“It looks to me that Hartford is ready for a political revolution,” said Sanders, pledging to transform America: working class people, and others who are disenchanted with America. “When I talk about a political revolution, it’s not a complicated process.”

In other words, he said, a political revolution means everyone has a vote.

Sanders is among the five presidential candidates to visit Hartford and other parts of Connecticut.

Ohio Governor and GOP candidate John Kasich visited  Sacred Heart University two weeks ago and Glastonbury High School on Friday.

Republican Presidential Candidate Donald Trump was in Hartford two weeks ago and returned to Connecticut on Saturday  at Crosby High School in Waterbury then in Bridgeport at the Klein Memorial Auditorium.

Also on Saturday, Hilary Clinton, who was in Hartford on Friday, campaigned in New Haven with Rep. Rosa DeLauro. She spoke about her plans to raise the minimum wage and fight for equal equality.

While in Hartford, Clinton held a discussion on gun violence with local residents and Sandy Hook victims at the Wilson-Gray YMCA. And her daughter Chelsea Clinton campaigned for her at Dunns River, a Jamaican restaurant in Hartford’s North End.

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Hilary Clinton Visits Hartford, Talks About Gun Violence


By Ann-Marie Adams | @annmarieadams

HARTFORD — Coming off her primary victory in New York, Presidential Candidate Hilary Clinton on Thursday met with families of Connecticut victims touched by gun violence.

 
The gathering of about 250 invited guests and supporters inside the Y conveyed the level of intimacy Clinton wanted to have on her campaign trail in Hartford, supporters said. The issue of gun violence, which affect about 30,000 Americans each year was discussed to aid Clinton’s push for stricter gun laws in the wake of the Sandy Hook shooting in Newtown, Connecticut.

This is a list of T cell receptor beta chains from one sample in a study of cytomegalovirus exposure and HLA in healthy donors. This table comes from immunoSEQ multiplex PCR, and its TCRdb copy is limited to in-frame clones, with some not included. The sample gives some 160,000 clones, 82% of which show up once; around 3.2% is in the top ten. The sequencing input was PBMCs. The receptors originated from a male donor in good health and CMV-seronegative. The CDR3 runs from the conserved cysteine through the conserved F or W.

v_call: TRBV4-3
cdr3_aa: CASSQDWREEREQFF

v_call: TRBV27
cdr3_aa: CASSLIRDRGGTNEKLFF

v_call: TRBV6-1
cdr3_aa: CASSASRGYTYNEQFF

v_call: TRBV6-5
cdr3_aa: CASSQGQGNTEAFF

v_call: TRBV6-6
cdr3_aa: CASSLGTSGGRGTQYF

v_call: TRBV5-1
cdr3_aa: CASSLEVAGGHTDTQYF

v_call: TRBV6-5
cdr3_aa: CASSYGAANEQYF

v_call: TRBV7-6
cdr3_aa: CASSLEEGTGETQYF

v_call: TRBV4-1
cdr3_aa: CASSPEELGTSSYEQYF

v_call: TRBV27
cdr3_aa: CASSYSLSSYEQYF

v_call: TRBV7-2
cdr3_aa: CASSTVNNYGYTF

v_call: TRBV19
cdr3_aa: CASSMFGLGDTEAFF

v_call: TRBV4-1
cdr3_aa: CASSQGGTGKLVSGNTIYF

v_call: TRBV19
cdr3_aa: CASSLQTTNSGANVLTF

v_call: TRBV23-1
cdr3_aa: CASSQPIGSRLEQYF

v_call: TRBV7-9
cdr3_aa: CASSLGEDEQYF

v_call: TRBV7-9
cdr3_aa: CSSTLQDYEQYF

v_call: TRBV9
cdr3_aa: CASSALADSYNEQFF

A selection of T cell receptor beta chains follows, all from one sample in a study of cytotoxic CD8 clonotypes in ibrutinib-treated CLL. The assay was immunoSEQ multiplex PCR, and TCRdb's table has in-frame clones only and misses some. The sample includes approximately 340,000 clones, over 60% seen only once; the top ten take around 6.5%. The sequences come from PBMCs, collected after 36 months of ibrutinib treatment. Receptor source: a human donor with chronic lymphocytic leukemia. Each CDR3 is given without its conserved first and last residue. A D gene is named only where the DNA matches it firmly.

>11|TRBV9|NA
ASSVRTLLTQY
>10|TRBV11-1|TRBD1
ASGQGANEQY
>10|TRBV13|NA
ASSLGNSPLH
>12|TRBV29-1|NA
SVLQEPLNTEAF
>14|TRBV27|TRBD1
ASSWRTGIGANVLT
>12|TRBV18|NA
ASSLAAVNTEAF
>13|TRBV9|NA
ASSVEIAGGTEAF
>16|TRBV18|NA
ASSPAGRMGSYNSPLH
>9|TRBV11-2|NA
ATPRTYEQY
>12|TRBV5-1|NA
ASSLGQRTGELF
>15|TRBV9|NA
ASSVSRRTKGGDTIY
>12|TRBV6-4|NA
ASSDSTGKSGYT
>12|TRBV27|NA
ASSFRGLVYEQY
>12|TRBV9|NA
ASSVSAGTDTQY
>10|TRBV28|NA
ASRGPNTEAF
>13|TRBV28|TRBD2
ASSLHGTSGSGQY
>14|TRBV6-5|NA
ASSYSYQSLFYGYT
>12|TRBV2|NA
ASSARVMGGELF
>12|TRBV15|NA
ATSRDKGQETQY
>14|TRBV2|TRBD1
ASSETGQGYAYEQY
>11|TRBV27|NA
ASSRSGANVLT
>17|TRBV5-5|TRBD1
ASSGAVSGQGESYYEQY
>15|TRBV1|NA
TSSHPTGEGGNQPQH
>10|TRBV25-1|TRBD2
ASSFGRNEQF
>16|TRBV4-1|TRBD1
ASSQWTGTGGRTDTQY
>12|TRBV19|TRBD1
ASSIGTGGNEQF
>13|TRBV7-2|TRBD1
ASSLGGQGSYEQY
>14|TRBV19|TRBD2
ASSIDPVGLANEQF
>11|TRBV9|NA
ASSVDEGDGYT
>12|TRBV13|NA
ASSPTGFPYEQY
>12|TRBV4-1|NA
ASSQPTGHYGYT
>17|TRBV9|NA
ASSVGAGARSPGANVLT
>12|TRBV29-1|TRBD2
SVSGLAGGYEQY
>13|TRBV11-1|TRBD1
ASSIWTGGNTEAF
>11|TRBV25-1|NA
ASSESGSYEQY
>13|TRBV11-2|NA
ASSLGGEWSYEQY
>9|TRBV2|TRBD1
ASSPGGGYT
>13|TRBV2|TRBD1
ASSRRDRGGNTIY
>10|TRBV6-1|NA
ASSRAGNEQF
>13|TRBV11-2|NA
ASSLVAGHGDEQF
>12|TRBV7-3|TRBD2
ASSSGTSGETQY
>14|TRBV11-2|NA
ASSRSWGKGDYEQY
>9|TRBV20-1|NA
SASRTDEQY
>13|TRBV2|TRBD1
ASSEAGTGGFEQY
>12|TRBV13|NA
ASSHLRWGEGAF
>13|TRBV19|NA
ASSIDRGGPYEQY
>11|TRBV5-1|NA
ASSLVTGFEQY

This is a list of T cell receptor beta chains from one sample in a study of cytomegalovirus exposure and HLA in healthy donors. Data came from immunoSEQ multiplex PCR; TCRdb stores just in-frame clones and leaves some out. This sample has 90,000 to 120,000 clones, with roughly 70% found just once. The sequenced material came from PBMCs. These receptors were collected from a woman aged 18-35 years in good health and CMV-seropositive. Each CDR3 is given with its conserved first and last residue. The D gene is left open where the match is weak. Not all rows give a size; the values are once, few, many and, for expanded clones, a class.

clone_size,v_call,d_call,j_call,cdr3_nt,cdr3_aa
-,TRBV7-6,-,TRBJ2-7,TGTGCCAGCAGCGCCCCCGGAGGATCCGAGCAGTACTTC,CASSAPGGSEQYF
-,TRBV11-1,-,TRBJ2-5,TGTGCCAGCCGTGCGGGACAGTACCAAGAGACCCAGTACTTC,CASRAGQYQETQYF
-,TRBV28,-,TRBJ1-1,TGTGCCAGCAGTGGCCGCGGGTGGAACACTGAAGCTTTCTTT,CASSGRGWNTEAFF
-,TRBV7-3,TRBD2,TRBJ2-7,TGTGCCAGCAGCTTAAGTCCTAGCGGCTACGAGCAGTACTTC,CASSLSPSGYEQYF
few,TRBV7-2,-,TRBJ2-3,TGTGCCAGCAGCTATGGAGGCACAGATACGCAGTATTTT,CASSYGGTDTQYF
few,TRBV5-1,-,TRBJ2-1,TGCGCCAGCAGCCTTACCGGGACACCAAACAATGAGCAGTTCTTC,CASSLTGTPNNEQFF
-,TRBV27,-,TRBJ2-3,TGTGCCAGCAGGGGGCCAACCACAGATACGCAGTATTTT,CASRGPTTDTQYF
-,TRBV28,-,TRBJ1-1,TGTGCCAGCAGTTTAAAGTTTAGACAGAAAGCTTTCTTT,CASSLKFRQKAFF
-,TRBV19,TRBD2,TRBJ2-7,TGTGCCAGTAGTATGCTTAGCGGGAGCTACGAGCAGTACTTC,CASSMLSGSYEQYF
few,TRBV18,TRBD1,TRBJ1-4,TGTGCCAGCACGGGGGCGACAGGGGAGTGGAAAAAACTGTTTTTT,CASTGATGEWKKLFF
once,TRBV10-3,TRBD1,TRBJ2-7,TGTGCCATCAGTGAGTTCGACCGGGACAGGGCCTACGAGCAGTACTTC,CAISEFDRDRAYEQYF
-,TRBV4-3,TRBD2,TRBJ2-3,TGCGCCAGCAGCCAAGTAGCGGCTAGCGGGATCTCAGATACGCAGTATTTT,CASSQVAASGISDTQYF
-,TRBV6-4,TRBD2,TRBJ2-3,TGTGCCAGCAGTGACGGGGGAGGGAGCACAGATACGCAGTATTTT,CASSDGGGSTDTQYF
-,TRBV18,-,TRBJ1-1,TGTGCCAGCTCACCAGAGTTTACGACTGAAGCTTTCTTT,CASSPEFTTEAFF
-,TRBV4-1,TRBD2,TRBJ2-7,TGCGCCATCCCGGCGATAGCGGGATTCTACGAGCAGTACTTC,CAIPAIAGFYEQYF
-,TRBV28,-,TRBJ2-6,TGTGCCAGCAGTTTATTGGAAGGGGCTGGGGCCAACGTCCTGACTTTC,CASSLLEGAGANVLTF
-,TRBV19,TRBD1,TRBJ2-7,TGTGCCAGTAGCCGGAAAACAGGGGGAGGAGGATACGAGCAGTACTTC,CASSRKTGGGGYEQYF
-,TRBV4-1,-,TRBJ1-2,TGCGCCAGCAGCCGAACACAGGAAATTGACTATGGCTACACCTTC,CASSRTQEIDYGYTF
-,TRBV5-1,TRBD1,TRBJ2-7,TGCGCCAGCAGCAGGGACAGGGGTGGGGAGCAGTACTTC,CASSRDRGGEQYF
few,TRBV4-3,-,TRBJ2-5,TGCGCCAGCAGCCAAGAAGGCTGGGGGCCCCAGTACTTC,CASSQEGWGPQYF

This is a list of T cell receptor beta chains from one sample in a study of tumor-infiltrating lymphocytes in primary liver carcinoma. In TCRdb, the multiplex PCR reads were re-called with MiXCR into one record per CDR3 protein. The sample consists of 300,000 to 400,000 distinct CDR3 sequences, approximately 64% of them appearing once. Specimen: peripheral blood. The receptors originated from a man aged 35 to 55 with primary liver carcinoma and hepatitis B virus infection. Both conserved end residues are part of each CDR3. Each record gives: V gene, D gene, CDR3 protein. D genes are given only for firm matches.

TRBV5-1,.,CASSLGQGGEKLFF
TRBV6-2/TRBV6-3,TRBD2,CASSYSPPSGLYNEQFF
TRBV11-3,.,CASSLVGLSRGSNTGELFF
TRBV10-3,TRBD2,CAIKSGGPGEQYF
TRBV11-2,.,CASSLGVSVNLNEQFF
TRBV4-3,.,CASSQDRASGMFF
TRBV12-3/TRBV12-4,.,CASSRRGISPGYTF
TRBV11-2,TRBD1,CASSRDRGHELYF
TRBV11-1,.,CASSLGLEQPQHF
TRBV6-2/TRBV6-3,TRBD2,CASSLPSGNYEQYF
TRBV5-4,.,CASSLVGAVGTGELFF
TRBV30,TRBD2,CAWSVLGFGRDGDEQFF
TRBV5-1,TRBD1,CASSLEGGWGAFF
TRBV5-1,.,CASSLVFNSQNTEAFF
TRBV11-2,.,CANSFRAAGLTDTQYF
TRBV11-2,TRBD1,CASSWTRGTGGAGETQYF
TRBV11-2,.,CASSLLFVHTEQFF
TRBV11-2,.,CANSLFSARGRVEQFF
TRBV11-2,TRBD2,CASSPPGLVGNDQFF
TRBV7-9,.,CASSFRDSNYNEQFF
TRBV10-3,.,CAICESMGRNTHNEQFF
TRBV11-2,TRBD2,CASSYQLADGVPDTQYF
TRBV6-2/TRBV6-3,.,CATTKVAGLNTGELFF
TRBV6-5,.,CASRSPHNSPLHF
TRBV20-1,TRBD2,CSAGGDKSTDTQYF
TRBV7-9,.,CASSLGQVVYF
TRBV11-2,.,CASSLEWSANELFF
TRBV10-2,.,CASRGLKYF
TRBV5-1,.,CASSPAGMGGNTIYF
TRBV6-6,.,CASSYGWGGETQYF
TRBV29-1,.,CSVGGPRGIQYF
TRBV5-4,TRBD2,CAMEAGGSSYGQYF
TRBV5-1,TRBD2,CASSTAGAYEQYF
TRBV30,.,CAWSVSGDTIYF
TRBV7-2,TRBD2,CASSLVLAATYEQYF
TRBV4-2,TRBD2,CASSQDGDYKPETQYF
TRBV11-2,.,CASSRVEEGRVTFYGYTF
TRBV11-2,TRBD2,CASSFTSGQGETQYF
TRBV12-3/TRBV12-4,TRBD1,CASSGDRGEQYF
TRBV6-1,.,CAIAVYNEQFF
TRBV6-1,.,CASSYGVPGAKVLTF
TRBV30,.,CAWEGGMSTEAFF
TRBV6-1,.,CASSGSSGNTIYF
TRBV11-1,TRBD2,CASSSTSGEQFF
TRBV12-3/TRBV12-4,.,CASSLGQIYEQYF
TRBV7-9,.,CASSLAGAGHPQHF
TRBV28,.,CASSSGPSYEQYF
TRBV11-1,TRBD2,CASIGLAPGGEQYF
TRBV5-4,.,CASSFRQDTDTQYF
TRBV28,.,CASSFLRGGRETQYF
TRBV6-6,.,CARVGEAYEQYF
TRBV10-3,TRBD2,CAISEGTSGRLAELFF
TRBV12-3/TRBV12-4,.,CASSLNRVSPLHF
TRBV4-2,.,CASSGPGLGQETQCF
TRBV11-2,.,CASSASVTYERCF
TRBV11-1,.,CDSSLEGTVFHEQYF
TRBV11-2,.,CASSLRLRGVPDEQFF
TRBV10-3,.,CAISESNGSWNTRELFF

Clinton spent about 90 minutes at the Wilson-Gray YMCA taking questions after discussing mass shooting in Newtown and gun violence prevention.

 

 

“I’m not here to make promises I can’t keep. I wa m here to tell you I will use every single minute of every day looking for ways we can save lives that we can change the gun culture,” she said. “It is too easy for people to reach for a gun to settle their problems. It makes no sense.”

 
The panelists included Erica Smegielski, the daughter of Dawn Hochsprung, who was killed in the Sandy Hook Elementary School shooting.

 
“Hilary Rodham Clinton has been a champion for gun violence prevention for her entire career,” Smegielski said. “I know she is the only person in this race that can deliver real results.”

 
Clinton’s visit to Hartford’s North End followed Chelsea Clinton’s visit to the North End at Dunn’s River. Her visit follows that of Republican presidential candidate Donald Trump. Other presidential candidates to visit include John Kasich, who will be in Glastonbury on Friday. Trump will be in Waterbury on Saturday. And Democratic Challenger Bernie Sanders will be at the Convention Center in Downtown Hartford.